The Circuit: The Complete Saga (Books 1-3) by Rhett C. Bruno

Cassius Vale plans to overthrow the Circuit and force humanity to follow its destiny to the stars.


  • Some interesting background for the rise of the Circuit in the story
  • Main characters are likable despite their faults or history
  • Aspects reminiscent of The Expanse
  • Story is driven by characters and motivations
  • Some good combat scenes that provide a nice distraction to the sometimes plodding story


  • Story takes awhile to develop in this all-in-one saga
  • Space battles aren’t as well described as battles involving people
  • The ending leaves a lot to be desired, almost as though the story leads up to a conclusion which then ends fairly abruptly, leaving readers with a feeling of incompleteness

The Circuit: The Complete Saga Review

The Circuit: The Complete Saga by Rhett C. Bruno is a slow-moving story that takes its time to establish the context that will eventually capture the reader’s attention. While the first book felt a little slow because of its establishment of the universe, the following books similarly felt as though they moved along in a plodding manner.

It’s almost as though the pacing of the story matches the methodical planning of Cassius Vale, the antagonist of the story. Or one of the heroes, depending on perspective.

My lasting impression about the book is that its atmosphere and tone reminds me a lot about The Expanse series of books. The similarities are fairly clear: both universes include people who populate the solar system with slow (relatively speaking) vessels. Both have asteroid-belt residents who are discriminated against and oppressed by the “ruling” elites who live within the inner planets.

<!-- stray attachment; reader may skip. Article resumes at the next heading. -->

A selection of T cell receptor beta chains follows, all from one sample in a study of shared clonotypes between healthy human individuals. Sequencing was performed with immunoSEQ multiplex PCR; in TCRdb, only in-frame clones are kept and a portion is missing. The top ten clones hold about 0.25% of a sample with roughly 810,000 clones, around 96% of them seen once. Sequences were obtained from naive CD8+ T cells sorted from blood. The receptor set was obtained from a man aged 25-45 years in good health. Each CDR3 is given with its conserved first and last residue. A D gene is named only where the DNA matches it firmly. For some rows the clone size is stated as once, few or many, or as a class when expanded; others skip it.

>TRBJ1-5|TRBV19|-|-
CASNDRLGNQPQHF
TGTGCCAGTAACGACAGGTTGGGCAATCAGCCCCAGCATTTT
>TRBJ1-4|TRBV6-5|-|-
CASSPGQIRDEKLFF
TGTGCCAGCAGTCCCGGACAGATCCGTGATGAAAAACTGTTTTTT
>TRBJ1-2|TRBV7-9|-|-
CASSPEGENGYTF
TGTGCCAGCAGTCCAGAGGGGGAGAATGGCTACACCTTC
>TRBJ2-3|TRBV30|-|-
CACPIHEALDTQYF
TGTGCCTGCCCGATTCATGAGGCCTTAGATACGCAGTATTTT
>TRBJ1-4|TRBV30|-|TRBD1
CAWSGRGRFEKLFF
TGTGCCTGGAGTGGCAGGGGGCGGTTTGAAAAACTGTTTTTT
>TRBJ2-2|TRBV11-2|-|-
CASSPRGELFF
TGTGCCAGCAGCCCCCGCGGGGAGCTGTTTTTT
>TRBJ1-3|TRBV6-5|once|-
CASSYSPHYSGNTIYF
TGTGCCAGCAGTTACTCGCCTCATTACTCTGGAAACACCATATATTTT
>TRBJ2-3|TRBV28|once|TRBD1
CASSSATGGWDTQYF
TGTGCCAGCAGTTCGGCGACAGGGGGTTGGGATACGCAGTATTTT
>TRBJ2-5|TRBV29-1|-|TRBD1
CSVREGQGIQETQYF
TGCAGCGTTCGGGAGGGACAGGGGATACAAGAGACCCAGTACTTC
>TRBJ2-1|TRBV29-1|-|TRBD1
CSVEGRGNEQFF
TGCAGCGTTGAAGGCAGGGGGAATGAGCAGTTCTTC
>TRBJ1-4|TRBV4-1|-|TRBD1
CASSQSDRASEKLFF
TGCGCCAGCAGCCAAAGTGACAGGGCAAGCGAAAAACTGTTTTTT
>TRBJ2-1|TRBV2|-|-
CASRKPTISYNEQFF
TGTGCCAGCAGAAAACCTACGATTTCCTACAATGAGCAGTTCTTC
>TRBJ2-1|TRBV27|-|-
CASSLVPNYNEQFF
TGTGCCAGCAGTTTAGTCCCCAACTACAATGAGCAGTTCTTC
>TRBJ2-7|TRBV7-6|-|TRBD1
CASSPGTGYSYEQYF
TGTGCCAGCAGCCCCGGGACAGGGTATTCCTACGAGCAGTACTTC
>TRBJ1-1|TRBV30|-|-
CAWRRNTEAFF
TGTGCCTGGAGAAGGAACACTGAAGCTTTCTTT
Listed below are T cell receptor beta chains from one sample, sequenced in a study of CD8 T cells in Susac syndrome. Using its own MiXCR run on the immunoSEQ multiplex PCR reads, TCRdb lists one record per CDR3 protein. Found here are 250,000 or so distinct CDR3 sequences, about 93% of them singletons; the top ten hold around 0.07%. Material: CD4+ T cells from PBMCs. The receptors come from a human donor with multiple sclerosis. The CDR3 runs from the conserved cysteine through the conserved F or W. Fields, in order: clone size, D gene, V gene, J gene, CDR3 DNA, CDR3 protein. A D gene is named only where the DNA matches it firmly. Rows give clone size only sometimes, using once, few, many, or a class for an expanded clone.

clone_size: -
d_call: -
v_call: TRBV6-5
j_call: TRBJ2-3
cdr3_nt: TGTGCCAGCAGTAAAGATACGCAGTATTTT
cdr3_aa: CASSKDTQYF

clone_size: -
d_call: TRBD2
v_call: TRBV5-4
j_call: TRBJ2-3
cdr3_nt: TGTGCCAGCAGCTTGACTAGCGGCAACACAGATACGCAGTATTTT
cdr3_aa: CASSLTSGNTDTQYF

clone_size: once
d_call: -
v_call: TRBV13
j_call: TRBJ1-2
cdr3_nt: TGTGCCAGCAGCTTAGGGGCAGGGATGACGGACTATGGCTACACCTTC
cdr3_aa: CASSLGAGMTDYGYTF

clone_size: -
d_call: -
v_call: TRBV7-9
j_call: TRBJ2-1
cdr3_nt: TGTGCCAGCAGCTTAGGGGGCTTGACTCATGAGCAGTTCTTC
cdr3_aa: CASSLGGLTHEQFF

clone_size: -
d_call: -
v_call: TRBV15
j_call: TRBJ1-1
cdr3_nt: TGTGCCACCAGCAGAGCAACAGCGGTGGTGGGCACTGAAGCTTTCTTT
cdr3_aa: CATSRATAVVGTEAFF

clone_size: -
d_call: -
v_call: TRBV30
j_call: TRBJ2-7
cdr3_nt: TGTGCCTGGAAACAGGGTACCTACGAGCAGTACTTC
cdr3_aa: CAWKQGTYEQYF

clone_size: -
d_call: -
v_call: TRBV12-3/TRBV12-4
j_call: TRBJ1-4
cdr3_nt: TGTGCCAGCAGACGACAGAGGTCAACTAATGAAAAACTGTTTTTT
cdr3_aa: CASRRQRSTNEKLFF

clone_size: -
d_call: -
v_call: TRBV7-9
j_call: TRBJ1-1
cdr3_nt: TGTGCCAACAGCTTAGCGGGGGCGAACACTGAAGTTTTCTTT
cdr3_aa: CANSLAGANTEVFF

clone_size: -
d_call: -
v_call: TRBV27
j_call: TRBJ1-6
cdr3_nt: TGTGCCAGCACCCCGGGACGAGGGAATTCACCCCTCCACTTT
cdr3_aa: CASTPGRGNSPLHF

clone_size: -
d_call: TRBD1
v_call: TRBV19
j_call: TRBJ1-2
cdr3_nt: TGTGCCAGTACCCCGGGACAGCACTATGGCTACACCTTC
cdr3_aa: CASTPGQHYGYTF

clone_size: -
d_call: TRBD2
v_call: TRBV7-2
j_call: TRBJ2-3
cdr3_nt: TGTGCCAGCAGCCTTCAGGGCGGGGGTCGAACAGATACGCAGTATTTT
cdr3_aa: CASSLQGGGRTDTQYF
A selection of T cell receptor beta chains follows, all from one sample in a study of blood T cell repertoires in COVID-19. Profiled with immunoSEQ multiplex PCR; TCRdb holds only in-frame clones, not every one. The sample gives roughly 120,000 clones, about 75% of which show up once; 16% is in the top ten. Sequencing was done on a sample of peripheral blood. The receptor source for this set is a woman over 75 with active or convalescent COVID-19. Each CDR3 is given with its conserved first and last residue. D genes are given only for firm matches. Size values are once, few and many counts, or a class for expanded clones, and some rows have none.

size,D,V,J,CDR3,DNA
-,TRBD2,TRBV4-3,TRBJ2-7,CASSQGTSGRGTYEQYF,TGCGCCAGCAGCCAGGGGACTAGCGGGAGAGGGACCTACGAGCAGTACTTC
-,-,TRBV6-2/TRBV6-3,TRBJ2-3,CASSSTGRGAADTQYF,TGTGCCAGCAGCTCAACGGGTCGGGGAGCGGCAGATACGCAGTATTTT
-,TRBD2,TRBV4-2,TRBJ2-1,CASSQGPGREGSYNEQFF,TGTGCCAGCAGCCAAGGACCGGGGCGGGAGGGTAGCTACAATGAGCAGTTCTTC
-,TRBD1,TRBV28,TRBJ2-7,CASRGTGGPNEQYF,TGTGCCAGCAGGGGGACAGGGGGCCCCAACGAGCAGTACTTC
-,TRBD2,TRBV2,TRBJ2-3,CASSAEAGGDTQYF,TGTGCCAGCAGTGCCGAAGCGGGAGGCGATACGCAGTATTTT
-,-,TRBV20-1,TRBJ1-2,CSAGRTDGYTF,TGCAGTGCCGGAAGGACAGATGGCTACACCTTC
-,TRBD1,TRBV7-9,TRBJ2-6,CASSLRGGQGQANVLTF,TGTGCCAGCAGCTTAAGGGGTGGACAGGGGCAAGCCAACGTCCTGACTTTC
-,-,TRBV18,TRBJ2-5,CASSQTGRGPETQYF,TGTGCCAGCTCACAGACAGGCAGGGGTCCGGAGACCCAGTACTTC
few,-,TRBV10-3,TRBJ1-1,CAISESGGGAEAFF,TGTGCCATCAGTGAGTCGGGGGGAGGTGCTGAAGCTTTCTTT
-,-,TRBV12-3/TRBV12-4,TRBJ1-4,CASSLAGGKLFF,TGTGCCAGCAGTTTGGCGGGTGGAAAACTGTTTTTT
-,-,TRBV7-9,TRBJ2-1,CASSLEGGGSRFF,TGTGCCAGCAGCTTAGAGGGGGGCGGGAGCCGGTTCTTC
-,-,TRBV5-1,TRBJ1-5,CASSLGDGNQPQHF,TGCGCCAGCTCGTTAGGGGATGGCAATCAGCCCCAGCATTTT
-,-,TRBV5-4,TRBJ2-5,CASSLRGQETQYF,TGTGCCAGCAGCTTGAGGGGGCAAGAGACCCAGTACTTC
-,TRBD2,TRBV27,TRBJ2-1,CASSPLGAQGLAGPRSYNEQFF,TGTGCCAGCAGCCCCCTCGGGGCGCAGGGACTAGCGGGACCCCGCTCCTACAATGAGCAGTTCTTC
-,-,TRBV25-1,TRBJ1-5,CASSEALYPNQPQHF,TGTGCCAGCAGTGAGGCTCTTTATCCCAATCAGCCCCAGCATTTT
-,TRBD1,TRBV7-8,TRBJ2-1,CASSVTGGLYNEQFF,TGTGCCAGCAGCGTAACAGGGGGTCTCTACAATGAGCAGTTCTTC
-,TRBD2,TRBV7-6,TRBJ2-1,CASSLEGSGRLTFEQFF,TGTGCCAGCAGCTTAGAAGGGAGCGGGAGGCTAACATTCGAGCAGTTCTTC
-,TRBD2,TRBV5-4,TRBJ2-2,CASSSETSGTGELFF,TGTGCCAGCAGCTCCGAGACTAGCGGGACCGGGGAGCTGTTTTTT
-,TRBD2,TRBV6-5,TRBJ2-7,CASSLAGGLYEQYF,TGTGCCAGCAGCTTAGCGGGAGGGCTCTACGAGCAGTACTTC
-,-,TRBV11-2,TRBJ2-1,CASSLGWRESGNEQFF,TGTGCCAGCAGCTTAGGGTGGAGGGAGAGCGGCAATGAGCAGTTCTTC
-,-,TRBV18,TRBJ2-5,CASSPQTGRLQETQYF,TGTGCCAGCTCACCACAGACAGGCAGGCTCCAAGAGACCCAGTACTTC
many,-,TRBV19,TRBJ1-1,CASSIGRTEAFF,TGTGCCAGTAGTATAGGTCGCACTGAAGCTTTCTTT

And that gritty realism of space battles with missiles, rail guns, kinetic weapons, and boarding parties gives the story a feeling of hard science fiction that The Expanse illustrates. But whereas The Expanse goes beyond the solar system, humans in The Circuit are trapped within the solar system due to their dependence on Gravitum, found only on the dead planet Earth. Along with the dependence on Gravitum, humans no longer have the desire or aspirations to move beyond and explore the universe.

It’s the absence of reaching for the stars that provides the motivations for Cassius Vale and the methodical plan that he unleashes throughout the series. Of course, readers are constantly reminded of Vale’s dead son.

People say that time heals all wounds, but that’s not the case for Cassius. While the woman who was supposed to become his daughter, Sage Volus, has moved on, Cassius reminds stuck on his vengeance much like the last plant kept in suspended animation on Mars by the Tribune. It’s when both the plant and Cassius are exposed to reality that all comes crashing down.

What The Circuit also does well is that it illustrates a scenario science fiction writers often ponder with regards to androids and robots: will androids one day rebel against their creators? Seasoned science fiction readers will likely wonder this as they read the series. After all, how many stories contain robots run amok, and how many movies have robots or AIs enslaving humans? ADIM’s story is both one that is inspirational in its character growth and tragic in its conclusion. Ultimately, ADIM’s story perfectly represents the pride and the fall that led humans to their present-day predicament when the story of The Circuit begins.

If there’s one major issue with the story, it’s that the slower pacing of the saga requires a large time investment from readers, and while there’s a conclusion to the story, there’s also a sense of something missing once the saga concludes. Bruno takes his time illustrating a story rich in context: Earth and Gravitum, the Circuit, the Solar-Arks, the colonies, the people, the politics, and daily life for those who live in the far reaches of the solar system.

And it’s this rich context that makes the conclusion difficult to accept: what will happen to these people with the fate of Earth now sealed? What will happen to a people whose entire social and political structure have been upended? While the story attempts to suggest a destiny for humanity that human ancestors prepared for, one can’t help but feel cheated out of the fates of the surviving characters.

The Circuit: The Complete Saga by Rhett. C Bruno is a story with a pacing that slowly immerses readers in a universe that is rich with detail. Readers who enjoy context in a science fiction story will find solace in The Circuit: The Complete Saga. It’s a story that is driven by characters and their motivations, as well as by their faults, and in a sense, it’s a return to the type of science fiction that is more an extension of the realm of human experience.

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